Both Merengue and Trujillo have shaped the landscape of the Domincan Republic today, but what is not commonly known is how each influenced the other. Rafael Trujillo was a ruthless dictator of the Dominican Republic who killed thousands during his thirty-one years of rule. It is often overlooked, however, that he also reorganized the country, left a lasting infrastructure after his death, and made merengue the national song and dance of the Dominican Republic. Merengue is a type of folk song and dance of the Domincan Republic popularized during the Trujillo era, which can be immediately recognized by its noticeable instrumentation. Through library research, movie analysis, and a brief interview with Paul Austerlitz the topics of merengue and Trujillo will be deeply examined. Although merengue was not created by Trujillo, the culture surrounding this music was indeed created by Trujillo and without his dictatorship, this style of music and dance would never have developed through its different styles and caught fire across the globe.
Merengue, performed on the accordion, the tambora, the marimba, the güira, as well as the occasional alto saxophone, broke sound barriers as the dominant style in the early twentieth century in the Dominican Republic. The accordion is a box-shaped musical instrument of the aerophone family. It is used by expanding or compressing a bellows while pressing keys, causing pallets, to open, which allow air to flow across strips of brass or steel, called reeds, which then vibrate to produce sound inside the box. The tambora is a short two-headed cylindrical drum played with a stick on the right head and a palm on the left head. The heads are made out of goat skin. The marimba is a wooden box with between four and eight metal tongs fixed across an opening in the front. This instrument is then plucked by one’s thumbs. The guira is the metal version of the guiro, which is a wooden scraper. It is played with the metal wires attached. In the early 1930s musicians combined it with North American jazz for performance in elite ballrooms. Merengue’s style features simple diatonic harmonies ensconced in African influenced ostinatos that interlock with dance steps (Austerlitz). The combining of cibaeno-- jaleos with jazz elements gave the music its spicy danceablity along with the national link between tipico and modern culture (Austerlitz 1997: 56). Merengue dancing utilizes the ballroom dance position, a sideways step in one direction, and an all-important undulating motion of the hips. North American influences encouraged couples to abandon the ballroom position to dance without touching each other, disco-style, beginning in the 1970s, but the traditional choreography by no means fell into disuse (Austerlitz 1997: ). In 1936 the Dominican dictator Rafael Trujillo embraced this new, big-band, jazz-tinged merengue, going so far as to elevate it to the status of a national symbol. Trujillo implemented an isolationist foreign policy; international travel and contact with the outside world were closely regulated. This isolationism, combined with a lack of recording opportunities in the Republic, caused Dominican merengue to develop differently abroad than it did at home.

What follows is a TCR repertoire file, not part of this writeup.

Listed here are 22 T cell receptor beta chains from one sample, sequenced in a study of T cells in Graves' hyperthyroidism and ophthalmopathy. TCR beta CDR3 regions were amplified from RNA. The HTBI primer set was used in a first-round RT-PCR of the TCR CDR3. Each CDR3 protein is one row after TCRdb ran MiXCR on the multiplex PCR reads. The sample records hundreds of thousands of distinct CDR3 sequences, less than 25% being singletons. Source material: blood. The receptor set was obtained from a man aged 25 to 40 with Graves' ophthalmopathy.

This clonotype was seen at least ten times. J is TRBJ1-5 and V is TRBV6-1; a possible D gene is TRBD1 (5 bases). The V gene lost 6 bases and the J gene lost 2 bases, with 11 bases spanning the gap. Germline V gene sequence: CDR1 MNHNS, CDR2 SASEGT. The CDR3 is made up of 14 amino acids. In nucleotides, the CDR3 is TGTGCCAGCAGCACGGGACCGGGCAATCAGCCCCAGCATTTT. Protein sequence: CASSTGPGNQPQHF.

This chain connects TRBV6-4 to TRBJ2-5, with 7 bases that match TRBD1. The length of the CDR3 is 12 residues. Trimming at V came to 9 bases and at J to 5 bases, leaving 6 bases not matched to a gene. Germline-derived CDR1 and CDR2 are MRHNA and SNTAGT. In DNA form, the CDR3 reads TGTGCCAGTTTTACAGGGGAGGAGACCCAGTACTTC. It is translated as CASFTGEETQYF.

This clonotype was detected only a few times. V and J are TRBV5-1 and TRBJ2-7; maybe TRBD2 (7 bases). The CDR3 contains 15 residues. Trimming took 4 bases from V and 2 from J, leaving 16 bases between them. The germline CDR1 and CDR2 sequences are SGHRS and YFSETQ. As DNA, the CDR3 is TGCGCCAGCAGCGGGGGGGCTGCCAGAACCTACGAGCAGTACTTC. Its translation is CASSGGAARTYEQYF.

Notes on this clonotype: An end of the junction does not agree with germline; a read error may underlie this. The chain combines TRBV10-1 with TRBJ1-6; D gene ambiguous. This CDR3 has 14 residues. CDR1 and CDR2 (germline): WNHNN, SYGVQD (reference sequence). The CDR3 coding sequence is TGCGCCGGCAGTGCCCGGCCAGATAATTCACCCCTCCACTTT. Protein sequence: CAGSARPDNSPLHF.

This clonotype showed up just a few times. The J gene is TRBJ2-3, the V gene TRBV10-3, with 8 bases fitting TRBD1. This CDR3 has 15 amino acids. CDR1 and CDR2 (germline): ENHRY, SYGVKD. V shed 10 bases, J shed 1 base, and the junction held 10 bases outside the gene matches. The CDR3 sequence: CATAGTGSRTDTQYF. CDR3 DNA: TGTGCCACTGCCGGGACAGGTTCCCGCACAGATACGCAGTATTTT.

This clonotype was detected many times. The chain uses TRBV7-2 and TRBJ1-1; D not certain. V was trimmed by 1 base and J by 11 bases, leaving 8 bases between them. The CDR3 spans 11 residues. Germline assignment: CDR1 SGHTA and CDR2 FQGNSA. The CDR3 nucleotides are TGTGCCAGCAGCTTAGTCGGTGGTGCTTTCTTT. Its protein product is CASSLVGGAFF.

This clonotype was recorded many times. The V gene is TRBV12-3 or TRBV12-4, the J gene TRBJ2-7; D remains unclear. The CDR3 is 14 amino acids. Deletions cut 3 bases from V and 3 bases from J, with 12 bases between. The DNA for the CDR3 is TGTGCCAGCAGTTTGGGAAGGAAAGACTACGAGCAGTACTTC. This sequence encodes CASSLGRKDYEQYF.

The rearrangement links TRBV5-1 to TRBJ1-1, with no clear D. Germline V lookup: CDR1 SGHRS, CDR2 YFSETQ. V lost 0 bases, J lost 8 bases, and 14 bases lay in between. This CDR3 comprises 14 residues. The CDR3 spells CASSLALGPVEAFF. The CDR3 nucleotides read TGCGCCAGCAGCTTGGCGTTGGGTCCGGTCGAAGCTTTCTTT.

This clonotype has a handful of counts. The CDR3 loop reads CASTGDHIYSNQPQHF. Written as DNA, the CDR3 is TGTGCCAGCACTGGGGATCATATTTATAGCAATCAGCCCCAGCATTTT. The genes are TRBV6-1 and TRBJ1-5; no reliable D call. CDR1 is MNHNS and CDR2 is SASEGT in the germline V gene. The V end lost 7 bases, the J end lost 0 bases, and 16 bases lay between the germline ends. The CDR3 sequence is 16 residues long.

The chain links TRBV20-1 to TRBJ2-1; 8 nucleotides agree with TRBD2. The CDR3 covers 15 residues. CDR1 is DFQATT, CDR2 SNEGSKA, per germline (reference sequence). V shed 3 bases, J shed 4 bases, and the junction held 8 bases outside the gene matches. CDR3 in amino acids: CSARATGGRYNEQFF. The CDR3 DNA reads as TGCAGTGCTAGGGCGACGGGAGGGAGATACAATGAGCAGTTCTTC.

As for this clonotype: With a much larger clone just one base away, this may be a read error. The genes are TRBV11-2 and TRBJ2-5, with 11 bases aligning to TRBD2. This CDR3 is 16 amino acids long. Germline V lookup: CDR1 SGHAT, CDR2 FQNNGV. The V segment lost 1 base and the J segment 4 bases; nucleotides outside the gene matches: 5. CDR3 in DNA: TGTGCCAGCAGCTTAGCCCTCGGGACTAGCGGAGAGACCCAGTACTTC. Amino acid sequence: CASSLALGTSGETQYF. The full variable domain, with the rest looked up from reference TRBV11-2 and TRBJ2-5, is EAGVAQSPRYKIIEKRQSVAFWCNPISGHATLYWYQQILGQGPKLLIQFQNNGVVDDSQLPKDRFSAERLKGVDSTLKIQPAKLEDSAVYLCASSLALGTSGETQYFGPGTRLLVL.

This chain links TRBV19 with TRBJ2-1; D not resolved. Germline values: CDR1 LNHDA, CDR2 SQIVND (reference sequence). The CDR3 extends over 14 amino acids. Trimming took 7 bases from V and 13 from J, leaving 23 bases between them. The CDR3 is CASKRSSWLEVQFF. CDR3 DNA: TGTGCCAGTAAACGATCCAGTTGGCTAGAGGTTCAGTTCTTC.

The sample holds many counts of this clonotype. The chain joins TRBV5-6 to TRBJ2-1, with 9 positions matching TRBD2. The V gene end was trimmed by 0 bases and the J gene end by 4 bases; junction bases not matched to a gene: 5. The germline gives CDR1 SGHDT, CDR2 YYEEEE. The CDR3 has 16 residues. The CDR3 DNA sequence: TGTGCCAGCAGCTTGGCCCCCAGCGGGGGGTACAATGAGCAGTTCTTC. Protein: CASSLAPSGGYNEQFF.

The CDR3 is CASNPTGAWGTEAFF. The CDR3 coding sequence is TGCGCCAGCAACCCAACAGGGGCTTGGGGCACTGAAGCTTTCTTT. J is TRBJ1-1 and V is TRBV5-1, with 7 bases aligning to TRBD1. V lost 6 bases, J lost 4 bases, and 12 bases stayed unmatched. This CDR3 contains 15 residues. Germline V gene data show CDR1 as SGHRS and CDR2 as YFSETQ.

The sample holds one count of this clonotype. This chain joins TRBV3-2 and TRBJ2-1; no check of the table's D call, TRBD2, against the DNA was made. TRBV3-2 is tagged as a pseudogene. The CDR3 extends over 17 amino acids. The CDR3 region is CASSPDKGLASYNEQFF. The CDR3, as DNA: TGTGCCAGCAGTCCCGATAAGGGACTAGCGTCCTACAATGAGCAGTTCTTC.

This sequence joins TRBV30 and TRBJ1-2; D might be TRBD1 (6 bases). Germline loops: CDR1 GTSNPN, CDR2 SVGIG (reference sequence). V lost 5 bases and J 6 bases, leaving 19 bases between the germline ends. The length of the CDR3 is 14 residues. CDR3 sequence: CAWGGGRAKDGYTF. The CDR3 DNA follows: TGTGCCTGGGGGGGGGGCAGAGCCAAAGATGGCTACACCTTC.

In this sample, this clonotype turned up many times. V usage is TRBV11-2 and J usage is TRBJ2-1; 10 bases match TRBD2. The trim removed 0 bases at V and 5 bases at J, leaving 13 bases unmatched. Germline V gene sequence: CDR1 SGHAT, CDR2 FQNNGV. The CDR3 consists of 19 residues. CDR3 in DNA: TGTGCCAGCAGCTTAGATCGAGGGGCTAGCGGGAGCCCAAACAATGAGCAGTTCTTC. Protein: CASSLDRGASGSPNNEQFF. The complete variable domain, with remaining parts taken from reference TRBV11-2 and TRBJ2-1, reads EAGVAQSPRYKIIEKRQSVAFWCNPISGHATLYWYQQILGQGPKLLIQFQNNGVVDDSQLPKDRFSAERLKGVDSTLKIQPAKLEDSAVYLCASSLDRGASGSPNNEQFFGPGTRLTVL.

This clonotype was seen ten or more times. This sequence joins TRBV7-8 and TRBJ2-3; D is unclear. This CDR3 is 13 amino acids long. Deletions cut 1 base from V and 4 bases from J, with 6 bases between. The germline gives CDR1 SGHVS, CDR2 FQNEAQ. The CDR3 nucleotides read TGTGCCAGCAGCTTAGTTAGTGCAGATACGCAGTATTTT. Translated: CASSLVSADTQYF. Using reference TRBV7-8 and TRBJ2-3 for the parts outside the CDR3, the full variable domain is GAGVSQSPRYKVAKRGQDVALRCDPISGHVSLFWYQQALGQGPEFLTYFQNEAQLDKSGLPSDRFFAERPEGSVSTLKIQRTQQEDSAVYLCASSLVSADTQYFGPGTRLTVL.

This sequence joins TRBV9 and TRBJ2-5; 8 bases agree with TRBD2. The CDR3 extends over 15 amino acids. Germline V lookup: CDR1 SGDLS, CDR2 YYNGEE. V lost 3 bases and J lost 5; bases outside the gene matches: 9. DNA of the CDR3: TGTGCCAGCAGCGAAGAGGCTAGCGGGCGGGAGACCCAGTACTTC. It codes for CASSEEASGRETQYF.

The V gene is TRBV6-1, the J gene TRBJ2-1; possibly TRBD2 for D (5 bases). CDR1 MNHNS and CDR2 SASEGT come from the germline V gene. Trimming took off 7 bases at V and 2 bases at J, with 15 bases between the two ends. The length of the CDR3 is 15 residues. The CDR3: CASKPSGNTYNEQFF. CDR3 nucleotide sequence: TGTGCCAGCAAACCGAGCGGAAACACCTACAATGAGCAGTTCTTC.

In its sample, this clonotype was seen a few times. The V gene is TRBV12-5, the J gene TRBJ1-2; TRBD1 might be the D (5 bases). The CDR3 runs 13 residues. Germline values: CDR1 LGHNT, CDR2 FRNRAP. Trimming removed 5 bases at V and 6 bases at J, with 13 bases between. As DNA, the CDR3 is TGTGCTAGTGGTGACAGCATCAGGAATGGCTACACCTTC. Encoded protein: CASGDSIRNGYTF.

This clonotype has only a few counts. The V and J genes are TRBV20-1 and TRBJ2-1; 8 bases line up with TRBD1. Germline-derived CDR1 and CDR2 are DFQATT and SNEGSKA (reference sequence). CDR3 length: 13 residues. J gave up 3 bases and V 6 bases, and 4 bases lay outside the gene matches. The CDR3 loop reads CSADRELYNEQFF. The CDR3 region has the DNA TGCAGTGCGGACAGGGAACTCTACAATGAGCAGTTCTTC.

Merengue has achieved international appeal in Europe, Asia, Latin America and the United States. What once was forced upon the poor and elite has now become each Dominicans identity. Merengue has been used to build the Dominican Republic as a nation and as an identity, unlike any other music of the Caribbean (Sellers 2004: 14).
As Julie Seller’s mentions, one can travel to the Dominican Republic and never forget it. She notes how there is a festive atmosphere, where merengue is being blasted out of speakers and danced in the streets as well as there being a relentless pulse of merengue everywhere she traveled. Dominican’s of all shapes and sizes recognize merengue as their national dance. One of Trujillo’s finest accomplishments...
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